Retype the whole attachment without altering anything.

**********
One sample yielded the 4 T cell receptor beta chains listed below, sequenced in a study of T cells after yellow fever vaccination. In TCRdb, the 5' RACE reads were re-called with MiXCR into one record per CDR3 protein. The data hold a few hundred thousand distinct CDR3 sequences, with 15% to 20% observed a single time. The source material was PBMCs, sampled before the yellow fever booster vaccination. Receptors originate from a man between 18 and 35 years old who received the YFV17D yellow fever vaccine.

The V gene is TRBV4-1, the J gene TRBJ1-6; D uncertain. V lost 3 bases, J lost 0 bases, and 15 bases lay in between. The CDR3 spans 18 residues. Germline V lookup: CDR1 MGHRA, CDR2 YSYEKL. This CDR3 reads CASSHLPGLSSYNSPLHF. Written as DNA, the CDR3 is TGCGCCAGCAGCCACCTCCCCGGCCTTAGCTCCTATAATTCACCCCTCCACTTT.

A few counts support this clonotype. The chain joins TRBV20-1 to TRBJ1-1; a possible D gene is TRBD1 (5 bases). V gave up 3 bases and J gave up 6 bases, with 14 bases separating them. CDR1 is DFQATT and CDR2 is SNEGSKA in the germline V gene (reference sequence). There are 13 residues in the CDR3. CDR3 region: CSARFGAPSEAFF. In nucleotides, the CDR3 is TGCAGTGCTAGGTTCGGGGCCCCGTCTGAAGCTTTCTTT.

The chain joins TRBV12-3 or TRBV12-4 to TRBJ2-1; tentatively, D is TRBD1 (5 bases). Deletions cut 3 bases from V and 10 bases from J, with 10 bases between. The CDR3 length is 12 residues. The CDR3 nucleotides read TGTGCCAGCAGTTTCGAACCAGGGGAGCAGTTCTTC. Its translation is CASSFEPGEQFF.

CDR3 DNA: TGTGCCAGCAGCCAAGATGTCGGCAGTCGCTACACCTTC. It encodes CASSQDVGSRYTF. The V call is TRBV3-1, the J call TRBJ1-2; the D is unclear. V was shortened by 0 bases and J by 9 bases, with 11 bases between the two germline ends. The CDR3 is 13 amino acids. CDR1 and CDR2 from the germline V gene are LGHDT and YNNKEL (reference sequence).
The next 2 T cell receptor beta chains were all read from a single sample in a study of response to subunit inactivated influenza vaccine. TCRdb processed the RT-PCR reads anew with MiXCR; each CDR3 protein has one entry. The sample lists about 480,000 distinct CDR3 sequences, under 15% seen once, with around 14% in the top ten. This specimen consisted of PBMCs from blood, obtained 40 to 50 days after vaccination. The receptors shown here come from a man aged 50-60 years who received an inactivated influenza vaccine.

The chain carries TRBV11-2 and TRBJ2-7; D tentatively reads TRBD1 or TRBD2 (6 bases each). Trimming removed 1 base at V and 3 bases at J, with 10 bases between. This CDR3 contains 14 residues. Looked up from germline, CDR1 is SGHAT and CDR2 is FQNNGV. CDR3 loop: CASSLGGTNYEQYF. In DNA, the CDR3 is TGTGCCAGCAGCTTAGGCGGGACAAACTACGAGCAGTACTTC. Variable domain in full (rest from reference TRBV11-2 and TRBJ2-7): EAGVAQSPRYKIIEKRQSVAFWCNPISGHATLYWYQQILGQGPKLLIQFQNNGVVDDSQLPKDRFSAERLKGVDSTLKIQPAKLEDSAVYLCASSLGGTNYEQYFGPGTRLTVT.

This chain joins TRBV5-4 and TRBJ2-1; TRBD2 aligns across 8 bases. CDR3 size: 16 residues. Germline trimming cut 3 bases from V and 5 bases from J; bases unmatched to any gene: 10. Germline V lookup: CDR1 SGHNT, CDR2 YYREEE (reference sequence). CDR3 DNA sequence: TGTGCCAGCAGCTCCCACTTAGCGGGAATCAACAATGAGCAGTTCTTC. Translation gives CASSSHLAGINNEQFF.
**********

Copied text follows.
One sample yielded the 4 T cell receptor beta chains listed below, sequenced in a study of T cells after yellow fever vaccination. In TCRdb, the 5' RACE reads were re-called with MiXCR into one record per CDR3 protein. The data hold a few hundred thousand distinct CDR3 sequences, with 15% to 20% observed a single time. The source material was PBMCs, sampled before the yellow fever booster vaccination. Receptors originate from a man between 18 and 35 years old who received the YFV17D yellow fever vaccine.

The V gene is TRBV4-1, the J gene TRBJ1-6; D uncertain. V lost 3 bases, J lost 0 bases, and 15 bases lay in between. The CDR3 spans 18 residues. Germline V lookup: CDR1 MGHRA, CDR2 YSYEKL. This CDR3 reads CASSHLPGLSSYNSPLHF. Written as DNA, the CDR3 is TGCGCCAGCAGCCACCTCCCCGGCCTTAGCTCCTATAATTCACCCCTCCACTTT.

A few counts support this clonotype. The chain joins TRBV20-1 to TRBJ1-1; a possible D gene is TRBD1 (5 bases). V gave up 3 bases and J gave up 6 bases, with 14 bases separating them. CDR1 is DFQATT and CDR2 is SNEGSKA in the germline V gene (reference sequence). There are 13 residues in the CDR3. CDR3 region: CSARFGAPSEAFF. In nucleotides, the CDR3 is TGCAGTGCTAGGTTCGGGGCCCCGTCTGAAGCTTTCTTT.

The chain joins TRBV12-3 or TRBV12-4 to TRBJ2-1; tentatively, D is TRBD1 (5 bases). Deletions cut 3 bases from V and 10 bases from J, with 10 bases between. The CDR3 length is 12 residues. The CDR3 nucleotides read TGTGCCAGCAGTTTCGAACCAGGGGAGCAGTTCTTC. Its translation is CASSFEPGEQFF.

CDR3 DNA: TGTGCCAGCAGCCAAGATGTCGGCAGTCGCTACACCTTC. It encodes CASSQDVGSRYTF. The V call is TRBV3-1, the J call TRBJ1-2; the D is unclear. V was shortened by 0 bases and J by 9 bases, with 11 bases between the two germline ends. The CDR3 is 13 amino acids. CDR1 and CDR2 from the germline V gene are LGHDT and YNNKEL (reference sequence).
The next 2 T cell receptor beta chains were all read from a single sample in a study of response to subunit inactivated influenza vaccine. TCRdb processed the RT-PCR reads anew with MiXCR; each CDR3 protein has one entry. The sample lists about 480,000 distinct CDR3 sequences, under 15% seen once, with around 14% in the top ten. This specimen consisted of PBMCs from blood, obtained 40 to 50 days after vaccination. The receptors shown here come from a man aged 50-60 years who received an inactivated influenza vaccine.

The chain carries TRBV11-2 and TRBJ2-7; D tentatively reads TRBD1 or TRBD2 (6 bases each). Trimming removed 1 base at V and 3 bases at J, with 10 bases between. This CDR3 contains 14 residues. Looked up from germline, CDR1 is SGHAT and CDR2 is FQNNGV. CDR3 loop: CASSLGGTNYEQYF. In DNA, the CDR3 is TGTGCCAGCAGCTTAGGCGGGACAAACTACGAGCAGTACTTC. Variable domain in full (rest from reference TRBV11-2 and TRBJ2-7): EAGVAQSPRYKIIEKRQSVAFWCNPISGHATLYWYQQILGQGPKLLIQFQNNGVVDDSQLPKDRFSAERLKGVDSTLKIQPAKLEDSAVYLCASSLGGTNYEQYFGPGTRLTVT.

This chain joins TRBV5-4 and TRBJ2-1; TRBD2 aligns across 8 bases. CDR3 size: 16 residues. Germline trimming cut 3 bases from V and 5 bases from J; bases unmatched to any gene: 10. Germline V lookup: CDR1 SGHNT, CDR2 YYREEE (reference sequence). CDR3 DNA sequence: TGTGCCAGCAGCTCCCACTTAGCGGGAATCAACAATGAGCAGTTCTTC. Translation gives CASSSHLAGINNEQFF.